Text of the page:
ICE: What will the gaming and lottery industry look like in 2030?

ICE: What will the gaming and lottery industry look like in 2030?

Wednesday, February 4, 2015 Totally Gaming

The gaming industry is set to evolve into several different iterations over the coming 15 years, with collaboration and ultimately immersion emerging as the dominant theme, according to Phil Holmes, Atlantic Lottery Corporation’s vice-president for strategy and planning.

In an interactive seminar at ICE Totally Gaming today (Wednesday), Holmes highlighted the likely scenarios of intrusion, circumvention, collaboration and immersion.

However, he acknowledged that market dynamics and the rate of technology adoption would provide significant uncertainties.

According to Holmes, intrusion is characterised by a fragmented market and a low level of technology adoption.

“It is hard to believe in this scenario as now everyone has a smartphone or a tablet,” he said.

“However, WikiLeaks, the NSA’s scandal and data detection have made people more aware of the fact that technology might be used in a way that it was not designed for.

“Surprisingly, we can now see a rise in sales of old-fashioned technology. What is more, online services like Delete Me, which can erase all your social networks profiles, are becoming much more popular today.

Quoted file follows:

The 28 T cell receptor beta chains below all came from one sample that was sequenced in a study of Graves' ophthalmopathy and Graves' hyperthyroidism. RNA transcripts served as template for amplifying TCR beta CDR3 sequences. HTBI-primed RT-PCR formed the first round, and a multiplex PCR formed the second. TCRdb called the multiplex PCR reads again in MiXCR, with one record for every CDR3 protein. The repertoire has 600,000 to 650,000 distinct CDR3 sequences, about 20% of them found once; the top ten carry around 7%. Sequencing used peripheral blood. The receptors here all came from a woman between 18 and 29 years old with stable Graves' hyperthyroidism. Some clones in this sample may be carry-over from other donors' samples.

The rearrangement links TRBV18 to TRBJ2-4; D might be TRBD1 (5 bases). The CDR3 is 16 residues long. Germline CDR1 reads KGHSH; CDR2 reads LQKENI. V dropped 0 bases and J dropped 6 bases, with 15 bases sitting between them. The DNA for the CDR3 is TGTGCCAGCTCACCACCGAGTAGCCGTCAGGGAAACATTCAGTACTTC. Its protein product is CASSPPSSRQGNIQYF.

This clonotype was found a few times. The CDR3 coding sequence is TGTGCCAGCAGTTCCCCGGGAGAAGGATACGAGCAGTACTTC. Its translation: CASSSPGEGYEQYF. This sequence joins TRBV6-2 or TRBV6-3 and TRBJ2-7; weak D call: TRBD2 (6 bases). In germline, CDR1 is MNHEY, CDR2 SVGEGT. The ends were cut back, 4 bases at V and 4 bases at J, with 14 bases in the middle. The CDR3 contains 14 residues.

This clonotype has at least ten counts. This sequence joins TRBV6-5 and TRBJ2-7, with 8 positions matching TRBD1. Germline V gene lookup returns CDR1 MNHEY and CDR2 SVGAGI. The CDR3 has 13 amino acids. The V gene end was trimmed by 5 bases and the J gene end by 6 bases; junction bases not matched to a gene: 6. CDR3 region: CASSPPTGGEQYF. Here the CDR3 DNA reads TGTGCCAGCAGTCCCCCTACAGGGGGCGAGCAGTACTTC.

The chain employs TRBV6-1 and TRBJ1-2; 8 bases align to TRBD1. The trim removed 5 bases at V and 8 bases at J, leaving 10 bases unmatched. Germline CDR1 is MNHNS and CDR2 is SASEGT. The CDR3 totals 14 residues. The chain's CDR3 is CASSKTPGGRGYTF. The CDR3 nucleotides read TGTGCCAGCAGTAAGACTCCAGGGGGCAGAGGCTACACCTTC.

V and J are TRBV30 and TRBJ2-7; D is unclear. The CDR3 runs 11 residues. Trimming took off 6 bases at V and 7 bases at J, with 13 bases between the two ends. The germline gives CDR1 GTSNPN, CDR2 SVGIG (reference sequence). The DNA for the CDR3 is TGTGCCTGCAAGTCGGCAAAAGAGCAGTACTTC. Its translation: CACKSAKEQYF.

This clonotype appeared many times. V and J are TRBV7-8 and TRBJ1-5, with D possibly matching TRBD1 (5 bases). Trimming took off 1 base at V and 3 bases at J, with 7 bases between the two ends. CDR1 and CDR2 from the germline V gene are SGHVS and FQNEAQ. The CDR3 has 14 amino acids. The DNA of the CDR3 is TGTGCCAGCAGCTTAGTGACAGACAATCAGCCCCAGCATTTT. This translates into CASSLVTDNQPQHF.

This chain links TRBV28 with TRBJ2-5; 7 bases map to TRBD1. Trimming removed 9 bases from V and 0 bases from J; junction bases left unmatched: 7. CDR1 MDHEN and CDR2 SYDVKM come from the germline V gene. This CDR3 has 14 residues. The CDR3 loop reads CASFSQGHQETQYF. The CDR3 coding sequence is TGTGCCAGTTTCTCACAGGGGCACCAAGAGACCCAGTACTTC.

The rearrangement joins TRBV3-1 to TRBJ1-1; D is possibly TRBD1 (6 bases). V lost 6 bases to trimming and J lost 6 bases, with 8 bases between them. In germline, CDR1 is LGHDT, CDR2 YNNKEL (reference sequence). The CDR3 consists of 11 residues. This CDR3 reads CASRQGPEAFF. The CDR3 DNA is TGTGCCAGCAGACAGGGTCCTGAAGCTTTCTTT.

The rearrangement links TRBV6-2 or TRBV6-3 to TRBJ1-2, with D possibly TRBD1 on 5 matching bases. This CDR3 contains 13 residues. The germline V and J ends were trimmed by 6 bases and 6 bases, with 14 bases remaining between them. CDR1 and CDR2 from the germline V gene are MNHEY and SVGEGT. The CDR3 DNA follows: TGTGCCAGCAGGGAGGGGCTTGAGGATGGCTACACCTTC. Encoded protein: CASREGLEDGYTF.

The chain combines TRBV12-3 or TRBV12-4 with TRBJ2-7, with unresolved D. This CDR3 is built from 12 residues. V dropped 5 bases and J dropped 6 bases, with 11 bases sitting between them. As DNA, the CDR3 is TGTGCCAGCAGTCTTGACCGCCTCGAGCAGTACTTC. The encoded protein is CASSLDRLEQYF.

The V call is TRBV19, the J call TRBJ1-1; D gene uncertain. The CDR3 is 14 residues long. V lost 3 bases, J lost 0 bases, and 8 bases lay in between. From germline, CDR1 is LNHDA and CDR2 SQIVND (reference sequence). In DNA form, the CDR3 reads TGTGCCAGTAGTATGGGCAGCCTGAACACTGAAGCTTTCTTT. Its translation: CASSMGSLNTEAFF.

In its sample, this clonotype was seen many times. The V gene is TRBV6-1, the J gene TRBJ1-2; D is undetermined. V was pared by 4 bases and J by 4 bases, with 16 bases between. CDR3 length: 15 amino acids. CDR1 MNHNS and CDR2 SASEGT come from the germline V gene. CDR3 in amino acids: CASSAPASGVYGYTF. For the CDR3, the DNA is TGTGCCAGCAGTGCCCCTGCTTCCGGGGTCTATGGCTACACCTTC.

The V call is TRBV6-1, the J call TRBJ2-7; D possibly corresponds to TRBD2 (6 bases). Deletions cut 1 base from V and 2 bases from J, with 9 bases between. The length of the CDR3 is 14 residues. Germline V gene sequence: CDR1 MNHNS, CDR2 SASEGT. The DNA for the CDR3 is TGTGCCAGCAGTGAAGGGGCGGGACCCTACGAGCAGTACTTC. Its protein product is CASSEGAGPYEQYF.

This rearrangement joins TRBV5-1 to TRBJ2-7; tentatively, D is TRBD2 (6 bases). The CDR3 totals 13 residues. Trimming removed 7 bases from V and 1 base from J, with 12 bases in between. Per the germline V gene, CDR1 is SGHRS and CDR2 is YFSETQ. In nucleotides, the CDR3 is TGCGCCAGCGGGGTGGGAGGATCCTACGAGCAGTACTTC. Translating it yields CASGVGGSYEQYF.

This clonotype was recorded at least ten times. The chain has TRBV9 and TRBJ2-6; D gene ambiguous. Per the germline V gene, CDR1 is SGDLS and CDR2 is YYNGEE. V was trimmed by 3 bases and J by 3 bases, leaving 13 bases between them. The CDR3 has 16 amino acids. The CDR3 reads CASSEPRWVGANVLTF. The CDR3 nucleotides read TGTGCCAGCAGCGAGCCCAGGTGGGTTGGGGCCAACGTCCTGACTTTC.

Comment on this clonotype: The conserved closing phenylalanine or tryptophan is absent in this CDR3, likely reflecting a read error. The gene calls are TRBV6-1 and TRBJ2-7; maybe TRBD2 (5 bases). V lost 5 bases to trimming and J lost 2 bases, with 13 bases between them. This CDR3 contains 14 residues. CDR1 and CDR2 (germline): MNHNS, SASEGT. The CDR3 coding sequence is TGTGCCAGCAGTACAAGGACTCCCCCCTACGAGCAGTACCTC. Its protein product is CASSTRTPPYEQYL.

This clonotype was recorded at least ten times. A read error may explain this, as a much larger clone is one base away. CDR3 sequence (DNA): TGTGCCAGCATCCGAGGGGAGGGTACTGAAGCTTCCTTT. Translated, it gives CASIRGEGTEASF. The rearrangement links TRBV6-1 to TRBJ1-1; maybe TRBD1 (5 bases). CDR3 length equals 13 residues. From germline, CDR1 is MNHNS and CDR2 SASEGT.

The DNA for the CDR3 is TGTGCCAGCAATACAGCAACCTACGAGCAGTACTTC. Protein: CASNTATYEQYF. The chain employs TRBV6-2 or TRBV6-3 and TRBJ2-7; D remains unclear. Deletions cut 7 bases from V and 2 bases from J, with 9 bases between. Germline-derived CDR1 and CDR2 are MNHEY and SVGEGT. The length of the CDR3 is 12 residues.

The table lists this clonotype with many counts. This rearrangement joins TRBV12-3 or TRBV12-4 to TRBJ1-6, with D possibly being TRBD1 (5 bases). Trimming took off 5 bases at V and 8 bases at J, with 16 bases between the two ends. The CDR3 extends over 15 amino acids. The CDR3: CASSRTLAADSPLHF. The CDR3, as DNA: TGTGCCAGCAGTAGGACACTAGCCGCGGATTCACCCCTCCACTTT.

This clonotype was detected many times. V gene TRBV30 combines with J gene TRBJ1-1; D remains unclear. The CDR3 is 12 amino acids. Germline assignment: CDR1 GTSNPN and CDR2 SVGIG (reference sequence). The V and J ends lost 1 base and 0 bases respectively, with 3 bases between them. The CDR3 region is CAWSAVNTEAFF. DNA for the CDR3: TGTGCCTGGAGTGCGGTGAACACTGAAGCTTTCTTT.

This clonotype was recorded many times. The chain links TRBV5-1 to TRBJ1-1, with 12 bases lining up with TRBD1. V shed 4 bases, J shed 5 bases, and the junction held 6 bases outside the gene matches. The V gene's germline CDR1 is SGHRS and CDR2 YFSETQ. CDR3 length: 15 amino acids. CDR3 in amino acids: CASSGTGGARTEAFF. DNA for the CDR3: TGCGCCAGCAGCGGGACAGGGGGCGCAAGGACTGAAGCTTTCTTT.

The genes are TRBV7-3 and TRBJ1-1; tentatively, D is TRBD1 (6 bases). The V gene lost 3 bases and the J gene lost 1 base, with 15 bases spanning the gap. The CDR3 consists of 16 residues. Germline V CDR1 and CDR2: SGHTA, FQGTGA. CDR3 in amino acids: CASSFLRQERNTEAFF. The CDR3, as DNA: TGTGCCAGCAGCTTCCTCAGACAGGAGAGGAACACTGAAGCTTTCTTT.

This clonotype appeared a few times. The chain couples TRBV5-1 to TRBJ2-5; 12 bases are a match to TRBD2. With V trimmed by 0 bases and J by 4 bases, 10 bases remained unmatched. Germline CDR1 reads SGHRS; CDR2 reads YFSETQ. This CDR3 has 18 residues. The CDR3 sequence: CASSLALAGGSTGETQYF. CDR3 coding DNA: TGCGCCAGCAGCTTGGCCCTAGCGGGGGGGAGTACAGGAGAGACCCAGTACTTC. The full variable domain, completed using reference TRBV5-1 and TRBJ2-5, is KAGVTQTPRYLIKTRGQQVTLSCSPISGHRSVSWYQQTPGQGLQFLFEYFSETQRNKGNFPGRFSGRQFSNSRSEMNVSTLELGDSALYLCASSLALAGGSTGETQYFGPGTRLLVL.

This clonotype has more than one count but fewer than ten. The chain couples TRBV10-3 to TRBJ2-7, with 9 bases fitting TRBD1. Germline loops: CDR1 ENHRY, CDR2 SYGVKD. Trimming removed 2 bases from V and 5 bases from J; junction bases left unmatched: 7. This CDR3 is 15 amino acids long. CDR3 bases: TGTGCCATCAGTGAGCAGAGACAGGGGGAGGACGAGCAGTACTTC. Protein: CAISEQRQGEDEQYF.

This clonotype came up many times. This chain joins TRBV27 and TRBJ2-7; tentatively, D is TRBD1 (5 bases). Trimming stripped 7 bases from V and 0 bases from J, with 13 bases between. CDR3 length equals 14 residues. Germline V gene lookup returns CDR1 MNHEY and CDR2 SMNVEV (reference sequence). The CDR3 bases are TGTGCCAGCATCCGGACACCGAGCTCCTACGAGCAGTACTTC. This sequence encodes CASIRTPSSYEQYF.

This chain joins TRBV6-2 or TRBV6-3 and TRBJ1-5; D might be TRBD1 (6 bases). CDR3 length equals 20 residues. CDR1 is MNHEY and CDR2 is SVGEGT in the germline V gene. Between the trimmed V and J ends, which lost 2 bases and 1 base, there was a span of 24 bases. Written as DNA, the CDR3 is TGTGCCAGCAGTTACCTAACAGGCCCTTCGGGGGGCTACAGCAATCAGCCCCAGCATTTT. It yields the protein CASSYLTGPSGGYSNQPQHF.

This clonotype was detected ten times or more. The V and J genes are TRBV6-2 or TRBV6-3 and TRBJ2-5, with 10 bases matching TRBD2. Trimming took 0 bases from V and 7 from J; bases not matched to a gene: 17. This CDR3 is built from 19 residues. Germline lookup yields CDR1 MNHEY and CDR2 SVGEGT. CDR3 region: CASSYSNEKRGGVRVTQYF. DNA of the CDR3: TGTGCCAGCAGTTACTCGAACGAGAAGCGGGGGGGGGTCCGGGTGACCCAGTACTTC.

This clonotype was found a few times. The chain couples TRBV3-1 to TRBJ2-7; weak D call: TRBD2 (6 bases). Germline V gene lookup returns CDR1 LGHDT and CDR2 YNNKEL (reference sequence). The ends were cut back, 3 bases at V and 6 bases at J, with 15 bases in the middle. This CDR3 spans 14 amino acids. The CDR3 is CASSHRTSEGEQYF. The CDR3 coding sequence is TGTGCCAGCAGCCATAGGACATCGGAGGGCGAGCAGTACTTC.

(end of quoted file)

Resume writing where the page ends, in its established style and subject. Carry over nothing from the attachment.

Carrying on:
“What impact does it have on the industry? In the future, anti-gaming groups might become more organised and radicalised.”

The issue of circumvention – particularly in the murky world of regulatory changes – will also have an impact on the industry.

“Circumvention is when you download a movie through the Pirate Bay or BitTorrents,” Holmes added. “The reason why you can do it is that the speed of the market differs from the speed of regulation.

“In these circumstances your company becomes irrelevant, because you are not allowed to do some things that others can,” he added.

Generating much more processing power would allow the immersion scenario to unfold, which is defined by fully immersive gaming and gamification, Holmes said.

“I have no idea how much steps I took on my way to office or how much hours did I sleep this week. This data is implicit,” he added.

“But if we make it explicit, we can collate and compare it. If you can do that, it means that you can compete and gamble against it.”

The interactive session concluded with Holmes discussing the issue of collaboration.

“It is commercially inefficient to have service duplications. So if you put two lotteries together, there will be a bigger slice of cake to share,” he said.

“We think that the industry will go from circumvention to collaboration and then to immersion, that will be the dominant scenario.”


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